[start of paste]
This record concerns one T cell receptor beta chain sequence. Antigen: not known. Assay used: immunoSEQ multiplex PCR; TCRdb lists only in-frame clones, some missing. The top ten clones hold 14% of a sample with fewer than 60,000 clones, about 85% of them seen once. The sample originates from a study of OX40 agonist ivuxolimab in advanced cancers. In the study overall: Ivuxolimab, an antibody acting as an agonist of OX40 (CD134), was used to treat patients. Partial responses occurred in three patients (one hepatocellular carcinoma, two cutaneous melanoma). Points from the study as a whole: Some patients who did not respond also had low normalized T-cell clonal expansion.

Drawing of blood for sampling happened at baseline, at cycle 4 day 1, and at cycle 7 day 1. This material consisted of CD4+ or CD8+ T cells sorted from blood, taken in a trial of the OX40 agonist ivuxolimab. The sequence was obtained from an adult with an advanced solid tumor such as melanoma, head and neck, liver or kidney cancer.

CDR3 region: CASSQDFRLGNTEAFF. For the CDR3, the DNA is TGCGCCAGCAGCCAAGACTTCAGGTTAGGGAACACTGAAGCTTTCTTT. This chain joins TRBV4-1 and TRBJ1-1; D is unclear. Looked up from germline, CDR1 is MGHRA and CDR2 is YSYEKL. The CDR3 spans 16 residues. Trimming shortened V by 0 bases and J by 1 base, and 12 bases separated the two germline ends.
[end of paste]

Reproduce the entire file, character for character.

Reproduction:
This record concerns one T cell receptor beta chain sequence. Antigen: not known. Assay used: immunoSEQ multiplex PCR; TCRdb lists only in-frame clones, some missing. The top ten clones hold 14% of a sample with fewer than 60,000 clones, about 85% of them seen once. The sample originates from a study of OX40 agonist ivuxolimab in advanced cancers. In the study overall: Ivuxolimab, an antibody acting as an agonist of OX40 (CD134), was used to treat patients. Partial responses occurred in three patients (one hepatocellular carcinoma, two cutaneous melanoma). Points from the study as a whole: Some patients who did not respond also had low normalized T-cell clonal expansion.

Drawing of blood for sampling happened at baseline, at cycle 4 day 1, and at cycle 7 day 1. This material consisted of CD4+ or CD8+ T cells sorted from blood, taken in a trial of the OX40 agonist ivuxolimab. The sequence was obtained from an adult with an advanced solid tumor such as melanoma, head and neck, liver or kidney cancer.

CDR3 region: CASSQDFRLGNTEAFF. For the CDR3, the DNA is TGCGCCAGCAGCCAAGACTTCAGGTTAGGGAACACTGAAGCTTTCTTT. This chain joins TRBV4-1 and TRBJ1-1; D is unclear. Looked up from germline, CDR1 is MGHRA and CDR2 is YSYEKL. The CDR3 spans 16 residues. Trimming shortened V by 0 bases and J by 1 base, and 12 bases separated the two germline ends.